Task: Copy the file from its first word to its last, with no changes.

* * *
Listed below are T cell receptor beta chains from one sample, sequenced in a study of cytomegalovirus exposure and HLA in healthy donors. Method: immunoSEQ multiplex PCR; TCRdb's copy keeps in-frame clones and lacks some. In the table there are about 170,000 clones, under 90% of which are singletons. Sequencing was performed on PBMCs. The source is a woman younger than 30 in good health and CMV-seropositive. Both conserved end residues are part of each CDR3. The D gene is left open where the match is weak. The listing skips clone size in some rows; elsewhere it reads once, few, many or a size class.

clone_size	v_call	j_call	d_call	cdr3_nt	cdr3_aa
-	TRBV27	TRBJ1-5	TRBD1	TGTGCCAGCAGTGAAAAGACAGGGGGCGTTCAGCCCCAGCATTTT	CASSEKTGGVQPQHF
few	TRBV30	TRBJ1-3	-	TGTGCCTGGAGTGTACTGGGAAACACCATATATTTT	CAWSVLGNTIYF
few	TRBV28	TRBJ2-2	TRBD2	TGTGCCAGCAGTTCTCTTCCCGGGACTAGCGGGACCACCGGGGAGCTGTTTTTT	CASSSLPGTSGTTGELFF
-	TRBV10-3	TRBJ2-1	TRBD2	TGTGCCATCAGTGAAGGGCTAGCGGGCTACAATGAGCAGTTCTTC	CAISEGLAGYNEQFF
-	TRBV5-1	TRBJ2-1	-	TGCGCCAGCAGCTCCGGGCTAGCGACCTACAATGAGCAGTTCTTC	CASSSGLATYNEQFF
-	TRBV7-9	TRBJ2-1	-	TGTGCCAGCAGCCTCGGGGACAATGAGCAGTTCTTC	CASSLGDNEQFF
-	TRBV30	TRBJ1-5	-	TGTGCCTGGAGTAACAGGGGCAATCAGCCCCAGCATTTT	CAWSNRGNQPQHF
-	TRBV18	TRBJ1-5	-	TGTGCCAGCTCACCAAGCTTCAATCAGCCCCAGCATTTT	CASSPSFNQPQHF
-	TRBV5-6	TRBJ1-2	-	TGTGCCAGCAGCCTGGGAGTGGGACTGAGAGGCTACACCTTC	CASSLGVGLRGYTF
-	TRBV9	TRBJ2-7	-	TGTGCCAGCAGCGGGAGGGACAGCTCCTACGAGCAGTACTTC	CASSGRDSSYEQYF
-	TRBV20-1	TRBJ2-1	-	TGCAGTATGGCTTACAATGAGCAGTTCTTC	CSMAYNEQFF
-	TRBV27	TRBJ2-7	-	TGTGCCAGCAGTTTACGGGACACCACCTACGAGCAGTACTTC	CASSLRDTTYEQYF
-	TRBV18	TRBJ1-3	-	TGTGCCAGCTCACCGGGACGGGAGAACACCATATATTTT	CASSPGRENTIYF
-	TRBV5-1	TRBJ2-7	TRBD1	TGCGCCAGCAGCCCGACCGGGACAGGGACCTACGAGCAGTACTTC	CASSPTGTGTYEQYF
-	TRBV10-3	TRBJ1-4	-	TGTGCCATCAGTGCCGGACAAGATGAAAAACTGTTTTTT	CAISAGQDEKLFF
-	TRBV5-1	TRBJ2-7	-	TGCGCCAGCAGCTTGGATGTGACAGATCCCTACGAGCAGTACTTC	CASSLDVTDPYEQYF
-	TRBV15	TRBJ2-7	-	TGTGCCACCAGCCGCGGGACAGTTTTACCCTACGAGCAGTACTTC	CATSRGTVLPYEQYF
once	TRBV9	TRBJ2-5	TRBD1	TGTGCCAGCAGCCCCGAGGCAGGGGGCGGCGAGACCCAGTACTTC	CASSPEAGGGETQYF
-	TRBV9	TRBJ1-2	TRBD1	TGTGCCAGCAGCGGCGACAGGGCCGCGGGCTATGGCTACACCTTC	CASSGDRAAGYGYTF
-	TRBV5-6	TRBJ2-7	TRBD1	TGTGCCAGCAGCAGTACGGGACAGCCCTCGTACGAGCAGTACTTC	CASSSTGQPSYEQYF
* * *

Listed below are T cell receptor beta chains from one sample, sequenced in a study of cytomegalovirus exposure and HLA in healthy donors. Method: immunoSEQ multiplex PCR; TCRdb's copy keeps in-frame clones and lacks some. In the table there are about 170,000 clones, under 90% of which are singletons. Sequencing was performed on PBMCs. The source is a woman younger than 30 in good health and CMV-seropositive. Both conserved end residues are part of each CDR3. The D gene is left open where the match is weak. The listing skips clone size in some rows; elsewhere it reads once, few, many or a size class.

clone_size	v_call	j_call	d_call	cdr3_nt	cdr3_aa
-	TRBV27	TRBJ1-5	TRBD1	TGTGCCAGCAGTGAAAAGACAGGGGGCGTTCAGCCCCAGCATTTT	CASSEKTGGVQPQHF
few	TRBV30	TRBJ1-3	-	TGTGCCTGGAGTGTACTGGGAAACACCATATATTTT	CAWSVLGNTIYF
few	TRBV28	TRBJ2-2	TRBD2	TGTGCCAGCAGTTCTCTTCCCGGGACTAGCGGGACCACCGGGGAGCTGTTTTTT	CASSSLPGTSGTTGELFF
-	TRBV10-3	TRBJ2-1	TRBD2	TGTGCCATCAGTGAAGGGCTAGCGGGCTACAATGAGCAGTTCTTC	CAISEGLAGYNEQFF
-	TRBV5-1	TRBJ2-1	-	TGCGCCAGCAGCTCCGGGCTAGCGACCTACAATGAGCAGTTCTTC	CASSSGLATYNEQFF
-	TRBV7-9	TRBJ2-1	-	TGTGCCAGCAGCCTCGGGGACAATGAGCAGTTCTTC	CASSLGDNEQFF
-	TRBV30	TRBJ1-5	-	TGTGCCTGGAGTAACAGGGGCAATCAGCCCCAGCATTTT	CAWSNRGNQPQHF
-	TRBV18	TRBJ1-5	-	TGTGCCAGCTCACCAAGCTTCAATCAGCCCCAGCATTTT	CASSPSFNQPQHF
-	TRBV5-6	TRBJ1-2	-	TGTGCCAGCAGCCTGGGAGTGGGACTGAGAGGCTACACCTTC	CASSLGVGLRGYTF
-	TRBV9	TRBJ2-7	-	TGTGCCAGCAGCGGGAGGGACAGCTCCTACGAGCAGTACTTC	CASSGRDSSYEQYF
-	TRBV20-1	TRBJ2-1	-	TGCAGTATGGCTTACAATGAGCAGTTCTTC	CSMAYNEQFF
-	TRBV27	TRBJ2-7	-	TGTGCCAGCAGTTTACGGGACACCACCTACGAGCAGTACTTC	CASSLRDTTYEQYF
-	TRBV18	TRBJ1-3	-	TGTGCCAGCTCACCGGGACGGGAGAACACCATATATTTT	CASSPGRENTIYF
-	TRBV5-1	TRBJ2-7	TRBD1	TGCGCCAGCAGCCCGACCGGGACAGGGACCTACGAGCAGTACTTC	CASSPTGTGTYEQYF
-	TRBV10-3	TRBJ1-4	-	TGTGCCATCAGTGCCGGACAAGATGAAAAACTGTTTTTT	CAISAGQDEKLFF
-	TRBV5-1	TRBJ2-7	-	TGCGCCAGCAGCTTGGATGTGACAGATCCCTACGAGCAGTACTTC	CASSLDVTDPYEQYF
-	TRBV15	TRBJ2-7	-	TGTGCCACCAGCCGCGGGACAGTTTTACCCTACGAGCAGTACTTC	CATSRGTVLPYEQYF
once	TRBV9	TRBJ2-5	TRBD1	TGTGCCAGCAGCCCCGAGGCAGGGGGCGGCGAGACCCAGTACTTC	CASSPEAGGGETQYF
-	TRBV9	TRBJ1-2	TRBD1	TGTGCCAGCAGCGGCGACAGGGCCGCGGGCTATGGCTACACCTTC	CASSGDRAAGYGYTF
-	TRBV5-6	TRBJ2-7	TRBD1	TGTGCCAGCAGCAGTACGGGACAGCCCTCGTACGAGCAGTACTTC	CASSSTGQPSYEQYF